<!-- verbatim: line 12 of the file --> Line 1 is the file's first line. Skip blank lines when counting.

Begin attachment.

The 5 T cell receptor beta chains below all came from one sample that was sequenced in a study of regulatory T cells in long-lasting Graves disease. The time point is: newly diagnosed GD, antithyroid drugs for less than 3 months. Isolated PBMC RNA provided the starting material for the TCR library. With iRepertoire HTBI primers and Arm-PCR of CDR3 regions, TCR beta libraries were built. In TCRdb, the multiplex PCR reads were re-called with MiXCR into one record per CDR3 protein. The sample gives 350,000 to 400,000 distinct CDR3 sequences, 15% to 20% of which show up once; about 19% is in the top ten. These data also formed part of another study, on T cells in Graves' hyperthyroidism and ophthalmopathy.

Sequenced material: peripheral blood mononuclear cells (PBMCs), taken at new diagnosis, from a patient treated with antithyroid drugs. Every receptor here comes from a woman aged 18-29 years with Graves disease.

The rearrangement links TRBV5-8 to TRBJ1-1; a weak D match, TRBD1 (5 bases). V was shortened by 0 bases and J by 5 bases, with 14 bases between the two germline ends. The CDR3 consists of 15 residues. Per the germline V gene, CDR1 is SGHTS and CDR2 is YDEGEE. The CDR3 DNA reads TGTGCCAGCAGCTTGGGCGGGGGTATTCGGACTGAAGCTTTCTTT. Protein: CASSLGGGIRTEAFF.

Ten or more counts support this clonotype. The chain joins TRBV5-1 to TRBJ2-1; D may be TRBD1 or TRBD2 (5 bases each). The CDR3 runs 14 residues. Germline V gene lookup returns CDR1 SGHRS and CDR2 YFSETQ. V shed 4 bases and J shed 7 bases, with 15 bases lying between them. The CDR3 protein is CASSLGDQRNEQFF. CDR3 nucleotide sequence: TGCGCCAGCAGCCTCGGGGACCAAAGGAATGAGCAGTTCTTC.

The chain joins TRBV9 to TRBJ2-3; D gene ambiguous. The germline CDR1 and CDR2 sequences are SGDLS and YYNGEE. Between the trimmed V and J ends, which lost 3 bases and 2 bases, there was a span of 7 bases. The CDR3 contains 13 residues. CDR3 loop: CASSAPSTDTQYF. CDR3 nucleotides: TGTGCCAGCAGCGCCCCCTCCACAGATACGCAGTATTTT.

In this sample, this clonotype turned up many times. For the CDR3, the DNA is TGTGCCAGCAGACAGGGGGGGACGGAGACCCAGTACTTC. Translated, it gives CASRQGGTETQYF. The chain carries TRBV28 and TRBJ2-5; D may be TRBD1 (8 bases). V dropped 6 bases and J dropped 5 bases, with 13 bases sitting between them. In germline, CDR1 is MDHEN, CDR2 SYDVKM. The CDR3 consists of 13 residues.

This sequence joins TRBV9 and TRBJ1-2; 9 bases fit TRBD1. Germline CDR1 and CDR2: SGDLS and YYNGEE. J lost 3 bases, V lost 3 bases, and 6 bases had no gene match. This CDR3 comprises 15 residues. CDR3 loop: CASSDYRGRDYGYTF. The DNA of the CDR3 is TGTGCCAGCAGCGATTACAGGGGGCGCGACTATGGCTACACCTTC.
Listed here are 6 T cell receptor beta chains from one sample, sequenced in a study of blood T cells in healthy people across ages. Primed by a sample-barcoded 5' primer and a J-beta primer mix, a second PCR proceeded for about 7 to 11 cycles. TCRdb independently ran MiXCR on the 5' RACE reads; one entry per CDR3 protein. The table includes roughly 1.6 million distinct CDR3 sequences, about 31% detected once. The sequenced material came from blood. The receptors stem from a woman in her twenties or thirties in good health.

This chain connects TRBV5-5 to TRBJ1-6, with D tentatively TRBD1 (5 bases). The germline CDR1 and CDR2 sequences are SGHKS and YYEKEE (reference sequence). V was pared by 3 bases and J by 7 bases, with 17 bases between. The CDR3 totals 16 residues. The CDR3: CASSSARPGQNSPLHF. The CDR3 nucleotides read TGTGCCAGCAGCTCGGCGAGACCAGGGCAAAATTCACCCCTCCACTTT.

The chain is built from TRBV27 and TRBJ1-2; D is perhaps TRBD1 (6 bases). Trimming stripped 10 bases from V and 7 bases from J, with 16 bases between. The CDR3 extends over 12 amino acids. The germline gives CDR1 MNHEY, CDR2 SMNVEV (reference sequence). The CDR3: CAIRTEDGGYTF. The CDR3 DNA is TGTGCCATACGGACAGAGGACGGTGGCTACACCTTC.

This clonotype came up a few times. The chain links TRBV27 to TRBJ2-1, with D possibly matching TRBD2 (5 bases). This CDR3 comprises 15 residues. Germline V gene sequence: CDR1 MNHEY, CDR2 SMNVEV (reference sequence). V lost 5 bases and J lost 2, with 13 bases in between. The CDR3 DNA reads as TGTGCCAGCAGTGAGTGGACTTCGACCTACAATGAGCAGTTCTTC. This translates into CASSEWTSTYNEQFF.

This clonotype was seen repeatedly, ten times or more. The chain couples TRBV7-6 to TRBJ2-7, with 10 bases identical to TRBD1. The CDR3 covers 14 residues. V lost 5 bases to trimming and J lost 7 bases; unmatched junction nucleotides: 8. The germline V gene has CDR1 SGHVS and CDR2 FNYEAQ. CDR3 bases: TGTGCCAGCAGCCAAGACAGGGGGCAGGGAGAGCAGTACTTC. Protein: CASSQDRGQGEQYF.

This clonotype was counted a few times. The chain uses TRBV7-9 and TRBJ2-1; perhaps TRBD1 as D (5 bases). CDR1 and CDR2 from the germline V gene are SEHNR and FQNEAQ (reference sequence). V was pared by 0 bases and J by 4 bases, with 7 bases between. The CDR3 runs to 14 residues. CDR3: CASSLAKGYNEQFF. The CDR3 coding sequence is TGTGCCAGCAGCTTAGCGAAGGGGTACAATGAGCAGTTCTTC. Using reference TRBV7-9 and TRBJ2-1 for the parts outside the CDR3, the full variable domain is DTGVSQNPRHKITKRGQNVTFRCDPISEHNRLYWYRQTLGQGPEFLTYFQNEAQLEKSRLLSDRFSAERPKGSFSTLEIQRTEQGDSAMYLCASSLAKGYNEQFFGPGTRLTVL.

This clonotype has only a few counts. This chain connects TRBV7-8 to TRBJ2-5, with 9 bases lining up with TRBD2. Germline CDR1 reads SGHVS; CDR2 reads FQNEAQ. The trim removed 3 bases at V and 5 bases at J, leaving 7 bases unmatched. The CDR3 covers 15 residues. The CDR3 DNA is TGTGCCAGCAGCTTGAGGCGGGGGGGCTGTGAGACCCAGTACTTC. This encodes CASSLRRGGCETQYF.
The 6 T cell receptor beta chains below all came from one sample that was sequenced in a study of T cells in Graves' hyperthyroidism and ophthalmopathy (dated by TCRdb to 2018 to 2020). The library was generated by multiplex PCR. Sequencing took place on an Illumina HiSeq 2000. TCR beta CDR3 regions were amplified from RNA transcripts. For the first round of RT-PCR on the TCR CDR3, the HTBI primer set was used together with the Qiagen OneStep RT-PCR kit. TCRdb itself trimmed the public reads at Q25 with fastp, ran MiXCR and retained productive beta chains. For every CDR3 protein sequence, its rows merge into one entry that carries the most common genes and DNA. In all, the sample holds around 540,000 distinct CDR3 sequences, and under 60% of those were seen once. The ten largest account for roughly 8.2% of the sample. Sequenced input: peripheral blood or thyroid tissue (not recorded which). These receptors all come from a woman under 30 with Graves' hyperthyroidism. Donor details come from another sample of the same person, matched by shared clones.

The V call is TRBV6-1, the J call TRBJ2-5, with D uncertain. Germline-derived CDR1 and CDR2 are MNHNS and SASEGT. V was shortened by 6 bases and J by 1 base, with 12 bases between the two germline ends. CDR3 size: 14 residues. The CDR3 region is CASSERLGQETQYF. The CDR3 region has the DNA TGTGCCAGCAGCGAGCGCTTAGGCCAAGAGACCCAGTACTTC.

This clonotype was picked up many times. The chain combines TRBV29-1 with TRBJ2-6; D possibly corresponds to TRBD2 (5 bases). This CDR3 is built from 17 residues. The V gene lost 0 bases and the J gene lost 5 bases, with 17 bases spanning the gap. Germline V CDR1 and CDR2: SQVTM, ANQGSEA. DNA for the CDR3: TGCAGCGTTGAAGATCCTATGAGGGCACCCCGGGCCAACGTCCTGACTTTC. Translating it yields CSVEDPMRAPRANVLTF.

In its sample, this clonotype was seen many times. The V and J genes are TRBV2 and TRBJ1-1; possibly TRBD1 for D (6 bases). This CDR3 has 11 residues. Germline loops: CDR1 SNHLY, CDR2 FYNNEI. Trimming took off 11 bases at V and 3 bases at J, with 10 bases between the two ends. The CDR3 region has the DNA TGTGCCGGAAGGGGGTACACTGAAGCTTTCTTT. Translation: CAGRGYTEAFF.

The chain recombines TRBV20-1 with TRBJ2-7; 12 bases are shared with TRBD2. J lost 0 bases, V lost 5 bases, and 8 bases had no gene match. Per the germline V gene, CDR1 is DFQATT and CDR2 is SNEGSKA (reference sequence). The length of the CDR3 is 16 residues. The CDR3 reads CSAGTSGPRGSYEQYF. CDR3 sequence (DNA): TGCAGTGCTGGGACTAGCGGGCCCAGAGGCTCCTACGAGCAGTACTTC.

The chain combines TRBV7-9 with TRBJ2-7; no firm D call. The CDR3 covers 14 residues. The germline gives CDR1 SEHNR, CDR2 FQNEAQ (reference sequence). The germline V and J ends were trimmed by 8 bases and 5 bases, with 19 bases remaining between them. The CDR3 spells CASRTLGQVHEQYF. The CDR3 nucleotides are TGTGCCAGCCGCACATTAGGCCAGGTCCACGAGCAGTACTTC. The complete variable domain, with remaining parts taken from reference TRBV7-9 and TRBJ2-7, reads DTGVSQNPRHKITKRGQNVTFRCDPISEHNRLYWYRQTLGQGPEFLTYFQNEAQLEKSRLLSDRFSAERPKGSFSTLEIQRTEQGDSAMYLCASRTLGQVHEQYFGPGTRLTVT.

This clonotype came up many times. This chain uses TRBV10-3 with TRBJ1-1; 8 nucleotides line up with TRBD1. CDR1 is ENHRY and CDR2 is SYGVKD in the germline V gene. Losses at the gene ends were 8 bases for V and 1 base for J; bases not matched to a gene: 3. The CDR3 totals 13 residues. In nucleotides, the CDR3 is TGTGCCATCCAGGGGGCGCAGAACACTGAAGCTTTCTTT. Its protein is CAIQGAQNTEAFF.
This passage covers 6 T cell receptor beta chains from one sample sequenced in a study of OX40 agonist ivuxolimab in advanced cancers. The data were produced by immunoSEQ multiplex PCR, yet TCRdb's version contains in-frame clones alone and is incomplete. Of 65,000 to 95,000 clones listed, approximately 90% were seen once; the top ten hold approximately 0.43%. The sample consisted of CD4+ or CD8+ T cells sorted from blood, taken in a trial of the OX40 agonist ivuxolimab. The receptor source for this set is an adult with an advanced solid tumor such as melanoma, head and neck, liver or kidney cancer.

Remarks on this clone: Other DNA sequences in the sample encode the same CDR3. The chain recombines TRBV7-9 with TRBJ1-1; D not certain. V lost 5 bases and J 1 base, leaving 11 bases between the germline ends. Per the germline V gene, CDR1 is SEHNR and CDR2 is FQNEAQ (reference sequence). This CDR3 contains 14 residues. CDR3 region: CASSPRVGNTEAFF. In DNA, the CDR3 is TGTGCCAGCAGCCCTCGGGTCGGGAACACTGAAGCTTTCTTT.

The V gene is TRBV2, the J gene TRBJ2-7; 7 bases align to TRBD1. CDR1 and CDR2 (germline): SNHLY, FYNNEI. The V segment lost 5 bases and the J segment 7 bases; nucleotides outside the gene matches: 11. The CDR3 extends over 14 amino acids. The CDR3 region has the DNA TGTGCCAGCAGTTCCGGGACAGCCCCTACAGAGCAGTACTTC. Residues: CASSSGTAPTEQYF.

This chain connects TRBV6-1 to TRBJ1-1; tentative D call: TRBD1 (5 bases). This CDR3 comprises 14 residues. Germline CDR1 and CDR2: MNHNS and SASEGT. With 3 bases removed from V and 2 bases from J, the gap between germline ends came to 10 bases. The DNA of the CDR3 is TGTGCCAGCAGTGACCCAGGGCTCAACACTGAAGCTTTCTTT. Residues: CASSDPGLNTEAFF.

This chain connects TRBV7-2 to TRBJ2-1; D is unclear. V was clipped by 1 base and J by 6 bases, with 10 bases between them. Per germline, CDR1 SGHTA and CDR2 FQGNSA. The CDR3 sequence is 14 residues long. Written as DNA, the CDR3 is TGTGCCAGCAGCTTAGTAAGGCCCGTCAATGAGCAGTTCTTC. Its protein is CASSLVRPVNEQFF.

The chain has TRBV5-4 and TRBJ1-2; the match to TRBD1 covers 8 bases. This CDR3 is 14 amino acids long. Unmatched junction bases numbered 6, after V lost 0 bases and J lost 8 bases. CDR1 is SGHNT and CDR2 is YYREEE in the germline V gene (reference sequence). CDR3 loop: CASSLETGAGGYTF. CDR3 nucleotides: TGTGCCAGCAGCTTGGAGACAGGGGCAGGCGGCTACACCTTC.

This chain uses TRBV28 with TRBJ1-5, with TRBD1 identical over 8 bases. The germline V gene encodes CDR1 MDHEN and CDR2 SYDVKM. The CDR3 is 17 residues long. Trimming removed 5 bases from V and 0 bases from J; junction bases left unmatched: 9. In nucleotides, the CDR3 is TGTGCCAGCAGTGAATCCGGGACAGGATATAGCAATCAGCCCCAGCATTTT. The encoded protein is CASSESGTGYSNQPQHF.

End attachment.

This clonotype was seen repeatedly, ten times or more. The chain couples TRBV7-6 to TRBJ2-7, with 10 bases identical to TRBD1. The CDR3 covers 14 residues. V lost 5 bases to trimming and J lost 7 bases; unmatched junction nucleotides: 8. The germline V gene has CDR1 SGHVS and CDR2 FNYEAQ. CDR3 bases: TGTGCCAGCAGCCAAGACAGGGGGCAGGGAGAGCAGTACTTC. Protein: CASSQDRGQGEQYF.